"Didn't expect to see you here," a voice called out to her.

A bell chimed as Rygdea closed the door of a hardware store behind him. He was carrying a bag of odds and ends, which he tossed carelessly over her head. The items clanged as they landed in the bed of his truck. Fang hadn't even noticed the vehicle parked parallel to the street.

"I live that…" Her finger pointed in a couple of directions before resting at her side. "I live in the area," she concluded.

"Fancy that. A whole year and we've never bumped into each other before. I live a few blocks that way." He pointed past the duck pond. "Needed to pick up a few things after work."

She began striding down the sidewalk. But whatever the urge had been, the one to keep moving, had vanished. Turning around, she saw Rygdea causally leaning against his truck. He spun his keys around his finger.

"Need something?"

What she needed was an explanation. Or directions. She couldn't understand her own behavior. Maybe she was just in want of a distraction.

"Any place to get a drink around here?" she asked.


She sat opposite Rygdea, as had become the norm these days. With no premeditation involved, she'd continued running into him all over their neighborhood. It was a shock that they hadn't met earlier. Or perhaps, they'd passed each other without noticing. Now, whenever she caught the swish of his ponytail she found herself calling him over.

"You gonna finish that?" she asked, pointing at his long forgotten pancakes.

Rygdea slid the dish across the table and resumed mutilating his omelette. He snorted when Fang slathered each separate layer in syrup. Not like she hadn't already finished her own entire meal. When he wasn't stabbing at his eggs, he kept eyeing his phone and silencing it. Someone had been trying to get ahold of him all morning. Actually, he'd been grabbing a prepacked meal at the grocer when Fang saw him. She'd strutted over, told him not to eat that questionable junk, but come with her. And he had, blowing off his other plans.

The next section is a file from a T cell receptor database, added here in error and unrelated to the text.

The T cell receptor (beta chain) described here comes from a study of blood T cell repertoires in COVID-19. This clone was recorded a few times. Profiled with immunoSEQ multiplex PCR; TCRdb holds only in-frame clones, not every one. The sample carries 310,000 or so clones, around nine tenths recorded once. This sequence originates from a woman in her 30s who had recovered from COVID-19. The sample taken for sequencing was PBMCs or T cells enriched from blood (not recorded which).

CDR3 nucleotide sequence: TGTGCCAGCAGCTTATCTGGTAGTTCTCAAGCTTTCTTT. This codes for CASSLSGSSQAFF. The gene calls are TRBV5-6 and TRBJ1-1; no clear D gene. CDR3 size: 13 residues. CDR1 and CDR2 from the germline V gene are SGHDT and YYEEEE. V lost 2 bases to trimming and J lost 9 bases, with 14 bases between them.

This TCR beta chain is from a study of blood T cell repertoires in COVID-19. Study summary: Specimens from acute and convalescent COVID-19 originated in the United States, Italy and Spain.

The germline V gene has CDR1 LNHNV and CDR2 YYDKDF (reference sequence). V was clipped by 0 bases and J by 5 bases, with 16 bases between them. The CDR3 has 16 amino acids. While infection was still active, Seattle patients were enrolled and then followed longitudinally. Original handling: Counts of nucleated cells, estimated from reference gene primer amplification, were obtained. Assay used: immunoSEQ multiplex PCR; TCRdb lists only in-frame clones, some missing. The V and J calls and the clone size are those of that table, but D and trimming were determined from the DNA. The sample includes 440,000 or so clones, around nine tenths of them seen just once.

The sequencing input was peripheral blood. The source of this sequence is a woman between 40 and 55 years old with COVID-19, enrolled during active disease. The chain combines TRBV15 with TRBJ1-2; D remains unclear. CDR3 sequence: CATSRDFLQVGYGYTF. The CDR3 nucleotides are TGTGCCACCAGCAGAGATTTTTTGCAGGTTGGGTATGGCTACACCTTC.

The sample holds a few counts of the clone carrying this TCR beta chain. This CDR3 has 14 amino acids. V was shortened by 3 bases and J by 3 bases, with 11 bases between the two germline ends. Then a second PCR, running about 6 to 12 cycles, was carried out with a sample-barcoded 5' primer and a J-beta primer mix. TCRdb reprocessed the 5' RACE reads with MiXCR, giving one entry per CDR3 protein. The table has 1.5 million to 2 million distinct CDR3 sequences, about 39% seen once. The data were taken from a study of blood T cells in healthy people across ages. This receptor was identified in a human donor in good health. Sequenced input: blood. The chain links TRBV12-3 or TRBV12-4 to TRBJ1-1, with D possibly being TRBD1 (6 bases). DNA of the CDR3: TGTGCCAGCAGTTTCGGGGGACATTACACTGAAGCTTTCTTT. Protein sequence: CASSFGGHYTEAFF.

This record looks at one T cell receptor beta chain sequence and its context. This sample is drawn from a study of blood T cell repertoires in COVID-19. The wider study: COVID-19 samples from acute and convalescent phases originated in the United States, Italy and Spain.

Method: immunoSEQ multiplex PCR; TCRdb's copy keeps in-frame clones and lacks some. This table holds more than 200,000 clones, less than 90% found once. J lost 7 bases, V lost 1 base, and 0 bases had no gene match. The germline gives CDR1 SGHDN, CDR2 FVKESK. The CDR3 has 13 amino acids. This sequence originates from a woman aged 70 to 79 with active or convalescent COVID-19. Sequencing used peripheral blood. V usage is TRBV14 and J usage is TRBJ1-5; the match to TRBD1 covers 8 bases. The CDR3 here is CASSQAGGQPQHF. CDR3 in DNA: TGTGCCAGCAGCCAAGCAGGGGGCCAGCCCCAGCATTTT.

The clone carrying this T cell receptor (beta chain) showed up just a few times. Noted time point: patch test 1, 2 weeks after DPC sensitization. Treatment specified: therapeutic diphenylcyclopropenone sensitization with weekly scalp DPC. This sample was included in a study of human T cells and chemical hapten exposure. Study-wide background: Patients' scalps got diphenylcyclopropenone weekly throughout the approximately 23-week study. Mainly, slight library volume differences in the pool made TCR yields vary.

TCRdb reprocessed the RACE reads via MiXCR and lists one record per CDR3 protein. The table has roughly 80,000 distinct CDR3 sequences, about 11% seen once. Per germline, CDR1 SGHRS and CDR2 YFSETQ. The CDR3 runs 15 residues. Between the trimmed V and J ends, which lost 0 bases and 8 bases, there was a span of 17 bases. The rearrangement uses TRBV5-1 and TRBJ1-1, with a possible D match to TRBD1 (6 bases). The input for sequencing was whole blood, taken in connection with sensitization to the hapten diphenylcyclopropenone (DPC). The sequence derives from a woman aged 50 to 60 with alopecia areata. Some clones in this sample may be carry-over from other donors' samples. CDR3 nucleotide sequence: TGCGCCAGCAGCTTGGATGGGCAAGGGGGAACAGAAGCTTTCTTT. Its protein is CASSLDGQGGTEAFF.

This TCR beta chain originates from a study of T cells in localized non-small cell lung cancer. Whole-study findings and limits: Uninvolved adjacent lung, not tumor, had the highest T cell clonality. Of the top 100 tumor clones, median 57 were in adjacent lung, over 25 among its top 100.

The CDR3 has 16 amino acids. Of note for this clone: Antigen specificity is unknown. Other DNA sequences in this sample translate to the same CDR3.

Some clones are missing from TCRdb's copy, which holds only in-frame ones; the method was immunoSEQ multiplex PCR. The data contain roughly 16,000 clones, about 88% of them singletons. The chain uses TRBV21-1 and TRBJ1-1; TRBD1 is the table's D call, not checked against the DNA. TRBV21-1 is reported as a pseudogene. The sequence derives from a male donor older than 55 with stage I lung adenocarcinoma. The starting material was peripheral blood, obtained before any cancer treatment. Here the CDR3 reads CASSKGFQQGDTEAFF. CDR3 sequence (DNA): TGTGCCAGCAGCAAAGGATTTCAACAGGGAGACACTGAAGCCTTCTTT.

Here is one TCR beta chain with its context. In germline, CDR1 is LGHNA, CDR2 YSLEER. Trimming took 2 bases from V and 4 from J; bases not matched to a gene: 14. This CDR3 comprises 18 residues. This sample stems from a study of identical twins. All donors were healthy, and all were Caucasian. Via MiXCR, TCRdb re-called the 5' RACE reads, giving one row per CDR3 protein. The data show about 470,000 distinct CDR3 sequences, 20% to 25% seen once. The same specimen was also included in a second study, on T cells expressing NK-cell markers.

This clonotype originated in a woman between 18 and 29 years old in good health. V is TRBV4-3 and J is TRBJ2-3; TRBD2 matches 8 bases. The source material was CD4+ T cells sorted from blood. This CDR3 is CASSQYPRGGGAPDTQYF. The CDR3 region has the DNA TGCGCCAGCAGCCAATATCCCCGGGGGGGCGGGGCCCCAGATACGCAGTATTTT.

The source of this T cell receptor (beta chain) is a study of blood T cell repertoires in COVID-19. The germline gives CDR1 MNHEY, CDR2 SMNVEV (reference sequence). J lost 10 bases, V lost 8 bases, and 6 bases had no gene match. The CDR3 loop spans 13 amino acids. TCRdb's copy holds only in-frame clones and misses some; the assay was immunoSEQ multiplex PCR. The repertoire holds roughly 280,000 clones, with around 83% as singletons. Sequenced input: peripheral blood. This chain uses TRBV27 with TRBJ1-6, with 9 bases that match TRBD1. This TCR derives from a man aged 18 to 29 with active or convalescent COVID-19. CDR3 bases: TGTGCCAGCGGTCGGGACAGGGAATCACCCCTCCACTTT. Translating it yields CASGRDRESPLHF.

"I think I'm going to order these next time." She smiled blissfully as she shoved another dripping bite into her mouth.

"Just a minute ago you said, 'I'm only ever eating biscuits with gravy from now on.'"

Suddenly, Fang's phone vibrated violently and skidded against her plate. When she looked down, she wondered what the hell Snow wanted. The man was limited to text messages. Calls from him had thankfully become rare. He never heeded anyone's schedule and had been reprimanded for interrupting jobs and classes one time too many.

"Mind if I take this?" She rolled her eyes before lifting the phone to her ear. "This an emergency? Anyone dead?"

"One of these days, I'm going to call you with terrible news and you're going to feel like a jackass. But yes, I am very much alive. But I won't be much longer if I don't finish putting in this floor. Easy-Click? Even a kid can do it? Crock of shit! If I don't finish today, Serah will murder me." Snow's voice sank with desperation.

"And you thought I could help you? Best of luck, buddy, but I'm busy and hanging up."

"Don't," Snow shouted. "Hand it to Rygdea."